The report found that the stated need to protect national security, national cohesion and public safety was the most common justification for limiting expression. In Denmark, there were nine instances of this being used; in Sweden and Australia, three. Gilab is the most significant new South African legislation to add to this list.

However, Gilab is only one of many recently introduced laws in South Africa that will have the effect of limiting the constitutionally protected rights to freedom of expression and access to information.

What makes it difficult in democracies is that these laws are generally not explicit that the limitation of free speech is their purpose, and they are enacted for other, legitimate, objectives.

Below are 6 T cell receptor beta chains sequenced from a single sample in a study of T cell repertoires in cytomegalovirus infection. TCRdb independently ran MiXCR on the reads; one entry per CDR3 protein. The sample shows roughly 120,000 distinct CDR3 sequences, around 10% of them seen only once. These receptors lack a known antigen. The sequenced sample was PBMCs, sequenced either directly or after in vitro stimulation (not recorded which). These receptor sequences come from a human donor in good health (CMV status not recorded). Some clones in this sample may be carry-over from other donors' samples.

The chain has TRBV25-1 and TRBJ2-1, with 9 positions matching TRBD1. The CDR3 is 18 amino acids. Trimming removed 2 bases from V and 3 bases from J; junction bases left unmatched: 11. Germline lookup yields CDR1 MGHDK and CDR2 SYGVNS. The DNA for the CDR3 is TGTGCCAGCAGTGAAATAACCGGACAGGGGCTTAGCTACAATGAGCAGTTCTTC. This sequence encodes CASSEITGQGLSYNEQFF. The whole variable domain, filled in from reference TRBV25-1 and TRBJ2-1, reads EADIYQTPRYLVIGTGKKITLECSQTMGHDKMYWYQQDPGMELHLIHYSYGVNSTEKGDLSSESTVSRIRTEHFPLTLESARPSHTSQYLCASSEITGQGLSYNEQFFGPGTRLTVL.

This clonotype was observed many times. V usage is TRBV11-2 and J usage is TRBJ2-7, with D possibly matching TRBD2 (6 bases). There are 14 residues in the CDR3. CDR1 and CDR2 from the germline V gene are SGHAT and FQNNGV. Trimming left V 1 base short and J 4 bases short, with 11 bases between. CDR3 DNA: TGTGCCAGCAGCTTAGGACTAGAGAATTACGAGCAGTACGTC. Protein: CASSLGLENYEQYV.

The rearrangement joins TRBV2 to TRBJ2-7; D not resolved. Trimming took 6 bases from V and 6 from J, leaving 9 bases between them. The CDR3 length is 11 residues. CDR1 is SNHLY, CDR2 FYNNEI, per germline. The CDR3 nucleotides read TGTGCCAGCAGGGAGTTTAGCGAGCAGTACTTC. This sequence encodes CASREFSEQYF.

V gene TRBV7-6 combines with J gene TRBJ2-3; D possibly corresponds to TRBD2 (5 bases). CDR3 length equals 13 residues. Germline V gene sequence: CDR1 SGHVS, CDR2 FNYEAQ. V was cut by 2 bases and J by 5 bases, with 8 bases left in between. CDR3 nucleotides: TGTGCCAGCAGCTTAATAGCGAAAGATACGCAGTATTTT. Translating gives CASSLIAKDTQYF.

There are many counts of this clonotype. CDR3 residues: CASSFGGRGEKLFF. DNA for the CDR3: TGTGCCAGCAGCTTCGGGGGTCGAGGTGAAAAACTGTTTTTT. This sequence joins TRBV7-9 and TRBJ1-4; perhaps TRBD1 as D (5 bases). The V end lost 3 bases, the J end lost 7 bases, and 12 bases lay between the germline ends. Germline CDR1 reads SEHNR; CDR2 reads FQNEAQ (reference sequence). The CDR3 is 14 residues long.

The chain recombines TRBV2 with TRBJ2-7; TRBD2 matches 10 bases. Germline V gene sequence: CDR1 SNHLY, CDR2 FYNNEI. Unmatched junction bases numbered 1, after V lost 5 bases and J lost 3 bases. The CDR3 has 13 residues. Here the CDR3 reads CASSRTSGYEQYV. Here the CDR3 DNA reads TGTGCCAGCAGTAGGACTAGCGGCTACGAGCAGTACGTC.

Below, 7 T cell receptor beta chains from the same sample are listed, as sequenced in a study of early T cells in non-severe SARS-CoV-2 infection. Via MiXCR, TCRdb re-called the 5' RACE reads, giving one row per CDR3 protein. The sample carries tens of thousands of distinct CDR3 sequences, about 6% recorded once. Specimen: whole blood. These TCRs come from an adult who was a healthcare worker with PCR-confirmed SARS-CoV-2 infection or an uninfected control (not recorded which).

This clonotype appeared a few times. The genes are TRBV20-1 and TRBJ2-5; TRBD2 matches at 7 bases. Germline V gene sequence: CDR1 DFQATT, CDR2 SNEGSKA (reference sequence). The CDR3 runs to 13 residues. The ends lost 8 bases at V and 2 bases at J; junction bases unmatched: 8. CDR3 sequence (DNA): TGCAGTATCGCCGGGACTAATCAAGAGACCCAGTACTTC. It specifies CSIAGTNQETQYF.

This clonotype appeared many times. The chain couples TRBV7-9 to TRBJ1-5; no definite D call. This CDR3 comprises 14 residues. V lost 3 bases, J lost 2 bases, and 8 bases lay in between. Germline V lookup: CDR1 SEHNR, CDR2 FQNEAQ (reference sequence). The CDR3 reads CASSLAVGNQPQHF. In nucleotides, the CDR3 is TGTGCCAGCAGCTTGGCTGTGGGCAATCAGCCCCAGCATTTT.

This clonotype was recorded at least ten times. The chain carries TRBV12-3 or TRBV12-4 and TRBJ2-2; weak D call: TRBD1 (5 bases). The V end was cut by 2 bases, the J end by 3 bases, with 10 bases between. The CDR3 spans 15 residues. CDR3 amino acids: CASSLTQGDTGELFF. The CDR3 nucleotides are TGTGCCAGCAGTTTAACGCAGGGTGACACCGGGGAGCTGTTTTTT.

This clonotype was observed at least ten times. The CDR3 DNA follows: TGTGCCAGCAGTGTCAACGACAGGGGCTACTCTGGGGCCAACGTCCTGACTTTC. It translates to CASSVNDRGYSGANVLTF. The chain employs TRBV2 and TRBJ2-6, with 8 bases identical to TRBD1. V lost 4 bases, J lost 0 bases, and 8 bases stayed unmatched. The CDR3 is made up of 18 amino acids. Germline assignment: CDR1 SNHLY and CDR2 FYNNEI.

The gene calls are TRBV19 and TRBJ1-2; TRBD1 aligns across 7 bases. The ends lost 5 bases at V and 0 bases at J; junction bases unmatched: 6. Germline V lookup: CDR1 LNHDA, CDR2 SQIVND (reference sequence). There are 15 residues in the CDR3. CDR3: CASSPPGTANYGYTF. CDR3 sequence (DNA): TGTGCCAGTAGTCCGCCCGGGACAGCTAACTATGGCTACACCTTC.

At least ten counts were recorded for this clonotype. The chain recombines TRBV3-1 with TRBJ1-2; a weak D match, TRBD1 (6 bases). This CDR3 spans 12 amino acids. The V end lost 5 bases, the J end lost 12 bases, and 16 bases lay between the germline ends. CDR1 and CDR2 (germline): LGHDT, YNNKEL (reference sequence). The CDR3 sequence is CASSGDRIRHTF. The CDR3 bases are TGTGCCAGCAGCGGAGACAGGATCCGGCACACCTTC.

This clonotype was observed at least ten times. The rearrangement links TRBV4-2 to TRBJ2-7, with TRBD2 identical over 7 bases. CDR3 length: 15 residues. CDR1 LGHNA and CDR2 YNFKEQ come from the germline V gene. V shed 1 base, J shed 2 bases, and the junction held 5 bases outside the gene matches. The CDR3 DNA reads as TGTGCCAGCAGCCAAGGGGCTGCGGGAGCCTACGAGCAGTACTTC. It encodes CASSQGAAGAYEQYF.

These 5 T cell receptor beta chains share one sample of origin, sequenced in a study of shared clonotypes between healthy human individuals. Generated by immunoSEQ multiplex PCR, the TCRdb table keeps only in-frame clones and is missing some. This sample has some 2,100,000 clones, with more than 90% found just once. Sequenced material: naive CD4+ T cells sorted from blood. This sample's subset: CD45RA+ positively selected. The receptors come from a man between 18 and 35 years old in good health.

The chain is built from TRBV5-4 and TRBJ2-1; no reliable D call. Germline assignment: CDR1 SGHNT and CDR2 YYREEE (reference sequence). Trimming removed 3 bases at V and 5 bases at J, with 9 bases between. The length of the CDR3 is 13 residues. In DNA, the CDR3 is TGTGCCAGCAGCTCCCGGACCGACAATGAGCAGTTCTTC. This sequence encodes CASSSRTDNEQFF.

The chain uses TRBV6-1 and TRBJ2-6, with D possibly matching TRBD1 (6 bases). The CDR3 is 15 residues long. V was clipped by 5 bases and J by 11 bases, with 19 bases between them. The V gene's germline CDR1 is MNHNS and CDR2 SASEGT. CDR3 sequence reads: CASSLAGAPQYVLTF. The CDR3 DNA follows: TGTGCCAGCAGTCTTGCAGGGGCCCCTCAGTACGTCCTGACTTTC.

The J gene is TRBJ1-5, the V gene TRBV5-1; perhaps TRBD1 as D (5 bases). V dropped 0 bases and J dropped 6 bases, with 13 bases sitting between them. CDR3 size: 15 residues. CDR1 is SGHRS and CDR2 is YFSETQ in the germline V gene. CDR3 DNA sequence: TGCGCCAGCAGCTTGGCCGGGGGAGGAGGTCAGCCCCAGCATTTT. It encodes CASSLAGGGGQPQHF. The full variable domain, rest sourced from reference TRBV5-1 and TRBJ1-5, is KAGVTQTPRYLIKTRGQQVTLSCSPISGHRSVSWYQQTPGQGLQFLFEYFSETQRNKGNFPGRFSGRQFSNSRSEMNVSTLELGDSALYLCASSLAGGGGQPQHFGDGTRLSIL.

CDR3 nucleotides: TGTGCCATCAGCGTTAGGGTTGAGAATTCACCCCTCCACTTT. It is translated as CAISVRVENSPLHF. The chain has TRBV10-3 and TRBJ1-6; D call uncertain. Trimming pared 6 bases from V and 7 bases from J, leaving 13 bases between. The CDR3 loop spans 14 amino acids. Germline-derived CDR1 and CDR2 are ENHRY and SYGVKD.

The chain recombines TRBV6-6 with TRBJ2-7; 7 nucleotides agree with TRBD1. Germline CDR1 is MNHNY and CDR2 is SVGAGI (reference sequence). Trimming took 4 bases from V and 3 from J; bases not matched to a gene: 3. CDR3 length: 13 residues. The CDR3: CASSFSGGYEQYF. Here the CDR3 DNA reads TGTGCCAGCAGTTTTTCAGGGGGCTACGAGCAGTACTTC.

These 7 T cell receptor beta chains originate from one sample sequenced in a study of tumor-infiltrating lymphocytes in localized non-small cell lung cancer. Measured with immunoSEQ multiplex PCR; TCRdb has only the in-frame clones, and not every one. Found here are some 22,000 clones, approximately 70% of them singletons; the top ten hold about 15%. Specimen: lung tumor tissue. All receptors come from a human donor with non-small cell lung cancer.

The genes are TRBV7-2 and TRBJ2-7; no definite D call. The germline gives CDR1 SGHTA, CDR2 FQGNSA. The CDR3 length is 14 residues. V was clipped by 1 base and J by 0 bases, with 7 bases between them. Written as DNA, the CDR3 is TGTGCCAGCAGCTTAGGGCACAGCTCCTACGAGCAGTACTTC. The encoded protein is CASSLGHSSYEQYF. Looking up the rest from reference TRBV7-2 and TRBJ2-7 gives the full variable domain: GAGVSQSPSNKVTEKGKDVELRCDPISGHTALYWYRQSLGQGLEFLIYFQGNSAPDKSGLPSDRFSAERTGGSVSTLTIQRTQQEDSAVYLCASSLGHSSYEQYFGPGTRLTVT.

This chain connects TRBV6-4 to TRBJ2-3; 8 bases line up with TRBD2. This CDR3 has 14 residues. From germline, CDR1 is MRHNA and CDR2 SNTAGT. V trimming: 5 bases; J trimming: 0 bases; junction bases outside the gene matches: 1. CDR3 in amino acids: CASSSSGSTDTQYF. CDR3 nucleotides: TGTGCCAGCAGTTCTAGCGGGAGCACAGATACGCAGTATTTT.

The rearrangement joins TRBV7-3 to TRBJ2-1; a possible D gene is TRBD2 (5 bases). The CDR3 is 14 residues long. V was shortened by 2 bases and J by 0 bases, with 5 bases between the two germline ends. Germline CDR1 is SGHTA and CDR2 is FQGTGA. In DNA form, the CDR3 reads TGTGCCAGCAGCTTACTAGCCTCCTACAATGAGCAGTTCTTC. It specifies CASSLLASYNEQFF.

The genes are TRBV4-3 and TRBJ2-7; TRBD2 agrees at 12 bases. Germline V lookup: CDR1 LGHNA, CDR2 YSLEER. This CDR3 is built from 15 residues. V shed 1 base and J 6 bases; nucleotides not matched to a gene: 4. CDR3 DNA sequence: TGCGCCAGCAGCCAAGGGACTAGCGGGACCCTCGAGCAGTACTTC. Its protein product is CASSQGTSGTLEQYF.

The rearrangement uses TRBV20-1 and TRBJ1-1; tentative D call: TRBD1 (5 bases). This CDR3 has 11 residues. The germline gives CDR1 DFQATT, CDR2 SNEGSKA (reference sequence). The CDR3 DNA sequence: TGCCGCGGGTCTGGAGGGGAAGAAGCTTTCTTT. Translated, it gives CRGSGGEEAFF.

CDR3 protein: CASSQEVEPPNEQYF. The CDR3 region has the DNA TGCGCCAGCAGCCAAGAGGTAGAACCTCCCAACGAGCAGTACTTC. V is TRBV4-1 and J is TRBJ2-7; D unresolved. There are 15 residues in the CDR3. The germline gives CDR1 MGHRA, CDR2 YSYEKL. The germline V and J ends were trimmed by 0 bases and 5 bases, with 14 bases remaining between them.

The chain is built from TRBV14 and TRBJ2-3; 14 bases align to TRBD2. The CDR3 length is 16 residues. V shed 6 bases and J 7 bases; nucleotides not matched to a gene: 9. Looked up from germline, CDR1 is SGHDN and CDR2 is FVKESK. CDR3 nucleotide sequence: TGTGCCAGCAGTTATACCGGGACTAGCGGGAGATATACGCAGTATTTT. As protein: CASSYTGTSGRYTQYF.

For example, the Protection of Personal Information Act has the laudable goal of protecting individuals’ privacy, but its implementation means that access to information is severely constrained. The Cybercrimes Act seeks to ensure online safety, but it may work to limit journalists’ access to leaked information. The preamble to the Prevention and Combatting of Hate Crimes and Hate Speech Bill explains that the law forms part of the country’s commitment to combatting racism and intolerance, but it criminalises speech based on a broad understanding of hate speech, placing what is likely an unconstitutional limit on the right to freedom of expression.